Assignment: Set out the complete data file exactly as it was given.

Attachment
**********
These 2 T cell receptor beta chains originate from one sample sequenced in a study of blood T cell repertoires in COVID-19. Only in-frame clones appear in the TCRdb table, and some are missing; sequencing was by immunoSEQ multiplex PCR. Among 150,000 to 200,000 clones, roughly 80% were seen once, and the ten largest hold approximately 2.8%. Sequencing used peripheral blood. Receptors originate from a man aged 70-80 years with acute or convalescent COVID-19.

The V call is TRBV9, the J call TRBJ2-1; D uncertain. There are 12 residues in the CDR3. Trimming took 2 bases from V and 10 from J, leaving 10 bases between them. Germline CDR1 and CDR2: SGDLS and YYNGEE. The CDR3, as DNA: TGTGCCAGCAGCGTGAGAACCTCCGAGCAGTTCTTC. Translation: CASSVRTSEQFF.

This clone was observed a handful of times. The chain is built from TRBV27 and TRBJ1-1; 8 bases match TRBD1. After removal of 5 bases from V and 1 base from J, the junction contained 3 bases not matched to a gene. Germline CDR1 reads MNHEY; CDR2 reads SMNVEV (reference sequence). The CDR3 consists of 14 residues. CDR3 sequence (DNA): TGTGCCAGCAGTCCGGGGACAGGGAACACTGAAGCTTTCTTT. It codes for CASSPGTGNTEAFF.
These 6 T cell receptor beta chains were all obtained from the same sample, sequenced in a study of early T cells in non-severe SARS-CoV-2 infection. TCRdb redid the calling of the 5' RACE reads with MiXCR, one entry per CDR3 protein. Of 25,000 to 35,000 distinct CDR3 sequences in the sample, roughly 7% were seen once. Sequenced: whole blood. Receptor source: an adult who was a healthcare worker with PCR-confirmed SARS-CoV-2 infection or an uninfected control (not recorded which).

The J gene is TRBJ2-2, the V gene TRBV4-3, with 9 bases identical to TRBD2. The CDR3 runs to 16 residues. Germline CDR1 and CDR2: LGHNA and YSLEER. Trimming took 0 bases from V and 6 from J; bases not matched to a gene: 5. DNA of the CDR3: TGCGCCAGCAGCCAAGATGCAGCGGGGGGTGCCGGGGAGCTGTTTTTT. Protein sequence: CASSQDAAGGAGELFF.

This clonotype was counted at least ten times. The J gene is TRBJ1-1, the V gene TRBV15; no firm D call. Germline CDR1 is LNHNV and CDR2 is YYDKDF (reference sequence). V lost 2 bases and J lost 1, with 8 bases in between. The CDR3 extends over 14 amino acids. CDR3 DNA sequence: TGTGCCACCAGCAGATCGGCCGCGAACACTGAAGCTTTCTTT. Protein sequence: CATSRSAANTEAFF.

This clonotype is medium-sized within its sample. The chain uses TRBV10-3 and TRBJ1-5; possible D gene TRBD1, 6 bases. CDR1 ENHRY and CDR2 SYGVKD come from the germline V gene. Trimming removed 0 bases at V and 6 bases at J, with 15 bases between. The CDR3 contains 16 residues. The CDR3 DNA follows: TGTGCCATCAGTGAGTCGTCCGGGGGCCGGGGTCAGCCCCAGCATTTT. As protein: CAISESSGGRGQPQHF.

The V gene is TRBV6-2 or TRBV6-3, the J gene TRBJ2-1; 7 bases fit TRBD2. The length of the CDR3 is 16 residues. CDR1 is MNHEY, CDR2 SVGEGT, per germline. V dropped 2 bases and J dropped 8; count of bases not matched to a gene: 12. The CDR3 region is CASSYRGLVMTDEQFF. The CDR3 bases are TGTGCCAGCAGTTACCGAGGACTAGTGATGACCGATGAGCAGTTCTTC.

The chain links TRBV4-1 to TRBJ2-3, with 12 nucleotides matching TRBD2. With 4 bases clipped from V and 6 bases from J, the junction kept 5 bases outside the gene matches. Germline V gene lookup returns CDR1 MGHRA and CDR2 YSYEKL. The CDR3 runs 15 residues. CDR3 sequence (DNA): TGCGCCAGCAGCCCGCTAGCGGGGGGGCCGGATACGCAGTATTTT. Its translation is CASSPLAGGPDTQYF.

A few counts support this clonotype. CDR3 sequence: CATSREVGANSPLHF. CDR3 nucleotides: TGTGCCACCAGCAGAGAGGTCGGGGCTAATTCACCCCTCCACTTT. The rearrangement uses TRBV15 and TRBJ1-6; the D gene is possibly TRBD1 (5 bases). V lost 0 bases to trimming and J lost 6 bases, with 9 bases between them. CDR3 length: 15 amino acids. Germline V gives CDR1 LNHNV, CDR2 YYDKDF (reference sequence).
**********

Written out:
These 2 T cell receptor beta chains originate from one sample sequenced in a study of blood T cell repertoires in COVID-19. Only in-frame clones appear in the TCRdb table, and some are missing; sequencing was by immunoSEQ multiplex PCR. Among 150,000 to 200,000 clones, roughly 80% were seen once, and the ten largest hold approximately 2.8%. Sequencing used peripheral blood. Receptors originate from a man aged 70-80 years with acute or convalescent COVID-19.

The V call is TRBV9, the J call TRBJ2-1; D uncertain. There are 12 residues in the CDR3. Trimming took 2 bases from V and 10 from J, leaving 10 bases between them. Germline CDR1 and CDR2: SGDLS and YYNGEE. The CDR3, as DNA: TGTGCCAGCAGCGTGAGAACCTCCGAGCAGTTCTTC. Translation: CASSVRTSEQFF.

This clone was observed a handful of times. The chain is built from TRBV27 and TRBJ1-1; 8 bases match TRBD1. After removal of 5 bases from V and 1 base from J, the junction contained 3 bases not matched to a gene. Germline CDR1 reads MNHEY; CDR2 reads SMNVEV (reference sequence). The CDR3 consists of 14 residues. CDR3 sequence (DNA): TGTGCCAGCAGTCCGGGGACAGGGAACACTGAAGCTTTCTTT. It codes for CASSPGTGNTEAFF.
These 6 T cell receptor beta chains were all obtained from the same sample, sequenced in a study of early T cells in non-severe SARS-CoV-2 infection. TCRdb redid the calling of the 5' RACE reads with MiXCR, one entry per CDR3 protein. Of 25,000 to 35,000 distinct CDR3 sequences in the sample, roughly 7% were seen once. Sequenced: whole blood. Receptor source: an adult who was a healthcare worker with PCR-confirmed SARS-CoV-2 infection or an uninfected control (not recorded which).

The J gene is TRBJ2-2, the V gene TRBV4-3, with 9 bases identical to TRBD2. The CDR3 runs to 16 residues. Germline CDR1 and CDR2: LGHNA and YSLEER. Trimming took 0 bases from V and 6 from J; bases not matched to a gene: 5. DNA of the CDR3: TGCGCCAGCAGCCAAGATGCAGCGGGGGGTGCCGGGGAGCTGTTTTTT. Protein sequence: CASSQDAAGGAGELFF.

This clonotype was counted at least ten times. The J gene is TRBJ1-1, the V gene TRBV15; no firm D call. Germline CDR1 is LNHNV and CDR2 is YYDKDF (reference sequence). V lost 2 bases and J lost 1, with 8 bases in between. The CDR3 extends over 14 amino acids. CDR3 DNA sequence: TGTGCCACCAGCAGATCGGCCGCGAACACTGAAGCTTTCTTT. Protein sequence: CATSRSAANTEAFF.

This clonotype is medium-sized within its sample. The chain uses TRBV10-3 and TRBJ1-5; possible D gene TRBD1, 6 bases. CDR1 ENHRY and CDR2 SYGVKD come from the germline V gene. Trimming removed 0 bases at V and 6 bases at J, with 15 bases between. The CDR3 contains 16 residues. The CDR3 DNA follows: TGTGCCATCAGTGAGTCGTCCGGGGGCCGGGGTCAGCCCCAGCATTTT. As protein: CAISESSGGRGQPQHF.

The V gene is TRBV6-2 or TRBV6-3, the J gene TRBJ2-1; 7 bases fit TRBD2. The length of the CDR3 is 16 residues. CDR1 is MNHEY, CDR2 SVGEGT, per germline. V dropped 2 bases and J dropped 8; count of bases not matched to a gene: 12. The CDR3 region is CASSYRGLVMTDEQFF. The CDR3 bases are TGTGCCAGCAGTTACCGAGGACTAGTGATGACCGATGAGCAGTTCTTC.

The chain links TRBV4-1 to TRBJ2-3, with 12 nucleotides matching TRBD2. With 4 bases clipped from V and 6 bases from J, the junction kept 5 bases outside the gene matches. Germline V gene lookup returns CDR1 MGHRA and CDR2 YSYEKL. The CDR3 runs 15 residues. CDR3 sequence (DNA): TGCGCCAGCAGCCCGCTAGCGGGGGGGCCGGATACGCAGTATTTT. Its translation is CASSPLAGGPDTQYF.

A few counts support this clonotype. CDR3 sequence: CATSREVGANSPLHF. CDR3 nucleotides: TGTGCCACCAGCAGAGAGGTCGGGGCTAATTCACCCCTCCACTTT. The rearrangement uses TRBV15 and TRBJ1-6; the D gene is possibly TRBD1 (5 bases). V lost 0 bases to trimming and J lost 6 bases, with 9 bases between them. CDR3 length: 15 amino acids. Germline V gives CDR1 LNHNV, CDR2 YYDKDF (reference sequence).